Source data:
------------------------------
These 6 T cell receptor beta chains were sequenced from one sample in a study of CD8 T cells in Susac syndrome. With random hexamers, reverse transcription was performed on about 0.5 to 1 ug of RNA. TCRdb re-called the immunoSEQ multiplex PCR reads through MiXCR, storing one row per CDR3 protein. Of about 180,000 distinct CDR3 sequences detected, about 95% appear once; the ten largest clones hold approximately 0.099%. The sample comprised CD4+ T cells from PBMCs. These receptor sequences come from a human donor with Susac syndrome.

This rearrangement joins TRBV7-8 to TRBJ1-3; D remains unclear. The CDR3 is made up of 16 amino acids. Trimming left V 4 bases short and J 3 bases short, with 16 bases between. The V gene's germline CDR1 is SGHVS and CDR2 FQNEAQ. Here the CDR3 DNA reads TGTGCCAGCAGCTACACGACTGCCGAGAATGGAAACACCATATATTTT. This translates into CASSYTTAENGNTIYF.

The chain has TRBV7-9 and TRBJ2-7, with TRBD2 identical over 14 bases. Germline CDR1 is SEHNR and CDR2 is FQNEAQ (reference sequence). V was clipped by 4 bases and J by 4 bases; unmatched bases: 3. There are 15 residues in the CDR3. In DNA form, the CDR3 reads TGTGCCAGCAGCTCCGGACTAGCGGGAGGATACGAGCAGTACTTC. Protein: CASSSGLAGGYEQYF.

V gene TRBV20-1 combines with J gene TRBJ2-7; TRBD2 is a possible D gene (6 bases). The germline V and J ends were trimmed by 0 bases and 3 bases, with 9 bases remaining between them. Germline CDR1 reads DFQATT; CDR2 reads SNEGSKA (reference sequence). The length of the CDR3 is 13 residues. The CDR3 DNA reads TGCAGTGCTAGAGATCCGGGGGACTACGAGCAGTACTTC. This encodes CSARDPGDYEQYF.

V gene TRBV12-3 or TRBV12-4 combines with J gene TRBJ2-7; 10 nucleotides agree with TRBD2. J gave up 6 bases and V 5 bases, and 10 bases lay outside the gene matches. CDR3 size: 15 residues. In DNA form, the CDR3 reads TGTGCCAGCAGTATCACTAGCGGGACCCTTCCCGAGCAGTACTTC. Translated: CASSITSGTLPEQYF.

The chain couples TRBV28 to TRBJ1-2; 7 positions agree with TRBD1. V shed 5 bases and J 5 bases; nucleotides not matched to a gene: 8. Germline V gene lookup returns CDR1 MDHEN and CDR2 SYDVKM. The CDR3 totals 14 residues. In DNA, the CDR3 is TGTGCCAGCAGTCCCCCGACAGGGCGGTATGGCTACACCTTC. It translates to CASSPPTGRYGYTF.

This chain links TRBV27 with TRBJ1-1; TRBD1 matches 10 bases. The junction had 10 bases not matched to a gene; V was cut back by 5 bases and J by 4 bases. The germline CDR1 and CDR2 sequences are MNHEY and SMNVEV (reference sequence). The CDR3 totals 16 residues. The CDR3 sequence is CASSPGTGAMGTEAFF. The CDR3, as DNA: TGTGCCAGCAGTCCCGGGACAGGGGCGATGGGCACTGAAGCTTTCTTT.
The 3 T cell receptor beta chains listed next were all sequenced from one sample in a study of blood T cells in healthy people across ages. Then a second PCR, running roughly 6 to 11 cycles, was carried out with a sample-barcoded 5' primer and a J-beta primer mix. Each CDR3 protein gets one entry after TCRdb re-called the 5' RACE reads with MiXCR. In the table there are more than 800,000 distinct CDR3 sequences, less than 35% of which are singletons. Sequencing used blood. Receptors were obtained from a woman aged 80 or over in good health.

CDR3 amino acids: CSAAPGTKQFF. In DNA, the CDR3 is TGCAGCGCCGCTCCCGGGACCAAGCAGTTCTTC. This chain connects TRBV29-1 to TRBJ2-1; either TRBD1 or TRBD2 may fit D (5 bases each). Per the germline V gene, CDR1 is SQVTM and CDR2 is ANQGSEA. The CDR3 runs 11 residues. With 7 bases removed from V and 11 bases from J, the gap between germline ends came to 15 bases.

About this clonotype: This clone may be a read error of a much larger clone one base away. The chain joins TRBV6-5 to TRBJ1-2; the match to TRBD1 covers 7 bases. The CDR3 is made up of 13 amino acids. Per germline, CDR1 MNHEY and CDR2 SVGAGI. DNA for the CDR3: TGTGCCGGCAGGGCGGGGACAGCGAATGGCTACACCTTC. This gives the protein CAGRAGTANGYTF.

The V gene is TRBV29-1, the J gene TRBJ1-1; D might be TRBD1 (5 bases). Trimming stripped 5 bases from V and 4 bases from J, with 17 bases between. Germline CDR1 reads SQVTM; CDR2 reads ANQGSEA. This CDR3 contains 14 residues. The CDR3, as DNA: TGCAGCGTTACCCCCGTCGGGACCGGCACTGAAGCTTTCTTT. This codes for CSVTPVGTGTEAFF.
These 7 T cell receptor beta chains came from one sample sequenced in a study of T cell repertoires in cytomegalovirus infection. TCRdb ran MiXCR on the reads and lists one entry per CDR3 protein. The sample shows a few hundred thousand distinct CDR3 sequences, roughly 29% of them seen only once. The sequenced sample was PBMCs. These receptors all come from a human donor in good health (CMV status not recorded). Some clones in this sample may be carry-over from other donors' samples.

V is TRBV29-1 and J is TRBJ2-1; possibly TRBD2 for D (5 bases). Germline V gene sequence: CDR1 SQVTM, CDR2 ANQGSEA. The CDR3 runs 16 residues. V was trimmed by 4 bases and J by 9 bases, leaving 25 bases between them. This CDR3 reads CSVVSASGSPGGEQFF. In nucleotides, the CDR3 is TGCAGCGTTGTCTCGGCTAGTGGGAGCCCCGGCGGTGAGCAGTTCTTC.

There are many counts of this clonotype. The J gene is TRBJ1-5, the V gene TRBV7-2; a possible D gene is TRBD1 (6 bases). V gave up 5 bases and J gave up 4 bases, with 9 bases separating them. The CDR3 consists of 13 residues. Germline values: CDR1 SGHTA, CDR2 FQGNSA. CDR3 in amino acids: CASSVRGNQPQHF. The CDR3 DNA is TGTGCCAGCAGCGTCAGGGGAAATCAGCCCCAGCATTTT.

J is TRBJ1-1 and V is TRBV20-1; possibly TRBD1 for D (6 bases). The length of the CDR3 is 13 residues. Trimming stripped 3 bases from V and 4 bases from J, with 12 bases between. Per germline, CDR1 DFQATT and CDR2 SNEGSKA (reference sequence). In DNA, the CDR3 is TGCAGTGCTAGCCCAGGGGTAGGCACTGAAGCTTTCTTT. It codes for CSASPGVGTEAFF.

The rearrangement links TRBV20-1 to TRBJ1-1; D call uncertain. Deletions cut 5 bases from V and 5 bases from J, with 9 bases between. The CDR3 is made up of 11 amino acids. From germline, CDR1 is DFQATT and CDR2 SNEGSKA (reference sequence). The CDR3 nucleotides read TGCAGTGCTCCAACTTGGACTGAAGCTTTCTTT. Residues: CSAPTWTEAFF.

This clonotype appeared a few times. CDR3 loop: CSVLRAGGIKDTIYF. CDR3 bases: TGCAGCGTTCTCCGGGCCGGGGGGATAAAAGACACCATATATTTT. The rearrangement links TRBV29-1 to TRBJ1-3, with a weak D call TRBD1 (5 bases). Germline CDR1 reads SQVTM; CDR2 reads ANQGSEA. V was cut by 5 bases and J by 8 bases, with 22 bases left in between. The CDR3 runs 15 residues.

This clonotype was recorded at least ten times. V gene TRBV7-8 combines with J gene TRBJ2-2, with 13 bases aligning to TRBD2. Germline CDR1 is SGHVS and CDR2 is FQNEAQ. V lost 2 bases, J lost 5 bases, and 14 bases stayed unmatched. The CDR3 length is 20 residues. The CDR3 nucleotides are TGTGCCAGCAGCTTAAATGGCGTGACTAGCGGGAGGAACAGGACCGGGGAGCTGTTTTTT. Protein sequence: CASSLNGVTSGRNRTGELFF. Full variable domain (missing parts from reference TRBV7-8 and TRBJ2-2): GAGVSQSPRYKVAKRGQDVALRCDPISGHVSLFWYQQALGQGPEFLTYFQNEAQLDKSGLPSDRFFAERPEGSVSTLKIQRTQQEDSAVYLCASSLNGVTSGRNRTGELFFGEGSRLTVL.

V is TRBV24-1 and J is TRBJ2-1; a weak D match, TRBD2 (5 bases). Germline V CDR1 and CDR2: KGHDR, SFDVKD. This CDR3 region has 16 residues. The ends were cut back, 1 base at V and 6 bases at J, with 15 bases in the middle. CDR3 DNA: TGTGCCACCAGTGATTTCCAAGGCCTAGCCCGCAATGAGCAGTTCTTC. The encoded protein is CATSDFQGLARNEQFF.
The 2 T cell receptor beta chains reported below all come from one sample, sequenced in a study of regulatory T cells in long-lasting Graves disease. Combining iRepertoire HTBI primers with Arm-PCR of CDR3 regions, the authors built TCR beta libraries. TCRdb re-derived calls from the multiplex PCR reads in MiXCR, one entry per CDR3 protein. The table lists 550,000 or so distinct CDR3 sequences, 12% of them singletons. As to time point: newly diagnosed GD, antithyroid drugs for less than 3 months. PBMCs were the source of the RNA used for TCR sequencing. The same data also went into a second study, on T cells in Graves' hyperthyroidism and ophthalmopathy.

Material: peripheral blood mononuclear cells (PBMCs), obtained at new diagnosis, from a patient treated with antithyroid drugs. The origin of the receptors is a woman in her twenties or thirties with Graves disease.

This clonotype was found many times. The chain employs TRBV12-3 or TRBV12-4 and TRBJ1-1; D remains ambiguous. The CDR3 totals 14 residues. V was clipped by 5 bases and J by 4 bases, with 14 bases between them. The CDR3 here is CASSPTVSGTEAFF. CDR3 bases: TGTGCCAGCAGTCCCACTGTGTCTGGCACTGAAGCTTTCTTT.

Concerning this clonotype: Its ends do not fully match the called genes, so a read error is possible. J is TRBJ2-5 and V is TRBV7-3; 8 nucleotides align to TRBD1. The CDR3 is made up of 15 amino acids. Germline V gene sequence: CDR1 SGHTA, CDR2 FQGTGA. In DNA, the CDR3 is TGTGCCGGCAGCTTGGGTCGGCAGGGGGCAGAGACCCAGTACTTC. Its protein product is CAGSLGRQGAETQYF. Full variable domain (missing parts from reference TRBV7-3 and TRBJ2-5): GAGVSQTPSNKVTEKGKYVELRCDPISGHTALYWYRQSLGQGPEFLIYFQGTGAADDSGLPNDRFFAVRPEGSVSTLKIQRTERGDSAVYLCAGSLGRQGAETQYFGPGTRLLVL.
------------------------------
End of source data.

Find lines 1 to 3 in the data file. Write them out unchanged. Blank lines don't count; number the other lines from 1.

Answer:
These 6 T cell receptor beta chains were sequenced from one sample in a study of CD8 T cells in Susac syndrome. With random hexamers, reverse transcription was performed on about 0.5 to 1 ug of RNA. TCRdb re-called the immunoSEQ multiplex PCR reads through MiXCR, storing one row per CDR3 protein. Of about 180,000 distinct CDR3 sequences detected, about 95% appear once; the ten largest clones hold approximately 0.099%. The sample comprised CD4+ T cells from PBMCs. These receptor sequences come from a human donor with Susac syndrome.

This rearrangement joins TRBV7-8 to TRBJ1-3; D remains unclear. The CDR3 is made up of 16 amino acids. Trimming left V 4 bases short and J 3 bases short, with 16 bases between. The V gene's germline CDR1 is SGHVS and CDR2 FQNEAQ. Here the CDR3 DNA reads TGTGCCAGCAGCTACACGACTGCCGAGAATGGAAACACCATATATTTT. This translates into CASSYTTAENGNTIYF.

The chain has TRBV7-9 and TRBJ2-7, with TRBD2 identical over 14 bases. Germline CDR1 is SEHNR and CDR2 is FQNEAQ (reference sequence). V was clipped by 4 bases and J by 4 bases; unmatched bases: 3. There are 15 residues in the CDR3. In DNA form, the CDR3 reads TGTGCCAGCAGCTCCGGACTAGCGGGAGGATACGAGCAGTACTTC. Protein: CASSSGLAGGYEQYF.